Bing, council disagree on fighting emergency management - New York News

Bing, council disagree on fighting emergency management

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Detroit Mayor Dave Bing at a news conference Wednesday announcing he doesn't feel Detroit can win an appeal.  (Credit: Fox 2 News) Detroit Mayor Dave Bing at a news conference Wednesday announcing he doesn't feel Detroit can win an appeal. (Credit: Fox 2 News)
DETROIT (WJBK) -

There was a surprise announcement from Mayor Dave Bing on Wednesday.  He is done fighting to keep an emergency financial manager out of Detroit.  However, council is refusing to give up the challenge to what they call a state takeover.

"We need to stop BS'ing ourselves, quite frankly, and get on with this because all we're going to do is hurt the citizens of Detroit," Bing said.

It came out of nowhere in a last minute press conference.  Mayor Bing said he will not support an appeal of an emergency financial manager.

"We need to end the drama and the infighting and understand that whether we like it or not, an emergency financial manager is coming to Detroit," said Bing.

All of this after council members said they had been meeting with the mayor and working together to show the state the city does have a plan and how they could fix the city's financial crisis without an EFM.  The mayor was expected to give his final suggestions Wednesday afternoon.

However, just 20 minutes before his press conference, the mayor informed council members Gary Brown and Ken Cockrel, Junior he was a no go.  All other members learned of it when Bing took the podium.

"If he doesn't want to move forward with it, that's fine, but it's unfortunate that we have to find out about it at a press conference," said council member James Tate.

In fact, Bing admitted he informed the governor of his decision the day before.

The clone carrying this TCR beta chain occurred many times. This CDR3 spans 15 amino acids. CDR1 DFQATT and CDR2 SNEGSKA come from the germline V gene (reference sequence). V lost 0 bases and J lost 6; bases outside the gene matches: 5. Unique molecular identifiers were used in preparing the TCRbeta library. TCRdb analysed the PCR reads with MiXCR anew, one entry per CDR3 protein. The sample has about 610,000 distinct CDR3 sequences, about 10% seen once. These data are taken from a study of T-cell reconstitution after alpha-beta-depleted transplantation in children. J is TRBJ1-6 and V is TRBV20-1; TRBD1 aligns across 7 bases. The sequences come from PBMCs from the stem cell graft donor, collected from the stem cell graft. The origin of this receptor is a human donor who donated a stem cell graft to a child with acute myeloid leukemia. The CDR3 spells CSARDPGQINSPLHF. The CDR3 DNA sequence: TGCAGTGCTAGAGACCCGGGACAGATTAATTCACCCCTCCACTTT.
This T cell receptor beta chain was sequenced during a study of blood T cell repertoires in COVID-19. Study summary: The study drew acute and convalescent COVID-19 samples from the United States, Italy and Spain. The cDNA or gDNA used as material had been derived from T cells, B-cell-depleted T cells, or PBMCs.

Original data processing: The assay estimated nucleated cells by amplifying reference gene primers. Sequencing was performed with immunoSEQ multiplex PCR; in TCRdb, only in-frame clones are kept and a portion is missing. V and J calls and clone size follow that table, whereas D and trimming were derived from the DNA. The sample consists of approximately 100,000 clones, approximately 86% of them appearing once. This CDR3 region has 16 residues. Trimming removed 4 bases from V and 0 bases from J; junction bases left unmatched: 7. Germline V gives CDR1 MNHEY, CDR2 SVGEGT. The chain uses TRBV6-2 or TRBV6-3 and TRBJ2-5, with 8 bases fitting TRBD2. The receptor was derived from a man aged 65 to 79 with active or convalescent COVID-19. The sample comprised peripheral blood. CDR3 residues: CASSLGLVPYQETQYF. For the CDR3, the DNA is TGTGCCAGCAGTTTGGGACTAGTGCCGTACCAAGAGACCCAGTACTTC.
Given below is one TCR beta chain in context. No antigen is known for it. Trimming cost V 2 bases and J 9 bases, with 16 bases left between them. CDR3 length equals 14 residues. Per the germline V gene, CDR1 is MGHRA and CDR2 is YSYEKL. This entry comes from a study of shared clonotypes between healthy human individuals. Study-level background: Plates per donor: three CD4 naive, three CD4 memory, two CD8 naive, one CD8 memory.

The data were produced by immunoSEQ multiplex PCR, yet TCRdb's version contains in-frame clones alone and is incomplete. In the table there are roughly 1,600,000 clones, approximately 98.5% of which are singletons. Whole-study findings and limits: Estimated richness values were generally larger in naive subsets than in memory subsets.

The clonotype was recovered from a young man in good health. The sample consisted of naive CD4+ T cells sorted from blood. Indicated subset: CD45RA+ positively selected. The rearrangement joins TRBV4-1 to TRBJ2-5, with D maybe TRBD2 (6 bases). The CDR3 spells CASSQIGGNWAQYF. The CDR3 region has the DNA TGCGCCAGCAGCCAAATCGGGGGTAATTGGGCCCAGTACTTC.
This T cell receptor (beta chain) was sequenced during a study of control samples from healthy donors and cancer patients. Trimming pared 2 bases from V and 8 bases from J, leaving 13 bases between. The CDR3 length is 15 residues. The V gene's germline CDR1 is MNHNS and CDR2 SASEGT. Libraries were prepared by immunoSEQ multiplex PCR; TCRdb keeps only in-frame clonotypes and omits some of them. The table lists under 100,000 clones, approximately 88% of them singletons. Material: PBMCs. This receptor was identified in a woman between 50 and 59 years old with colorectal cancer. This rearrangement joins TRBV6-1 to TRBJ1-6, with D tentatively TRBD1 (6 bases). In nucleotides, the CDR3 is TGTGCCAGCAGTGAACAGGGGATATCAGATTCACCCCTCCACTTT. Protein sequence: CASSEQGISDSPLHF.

Even without the mayor behind them, Tate said they still plan to appeal.

At the same time Bing came out with his decision, Councilwoman JoAnn Watson held a public forum.  Many claimed an EFM will rob them of their democratic rights.

Former corporation counsel and now mayoral candidate Krystal Crittendon, who has challenged the consent agreement from the beginning, said she is disappointed but not shocked by the mayor's decision.

"I would've expected him to say that, but whether we need an emergency manager or not, this decision has to be based on the facts, and the facts are not what are contained in the financial review team's report," she said.

Brown was the only council member not on board with this appeal.  He issued a statement that basically said that without the mayor's support, he felt they would have little impact.  He is not for an emergency financial manager, but he just doesn't think it's a battle they will be able to win, either.

The appeals hearing is set for Tuesday.  Council and its attorneys will have a half hour to make their case, and then the governor will decide.

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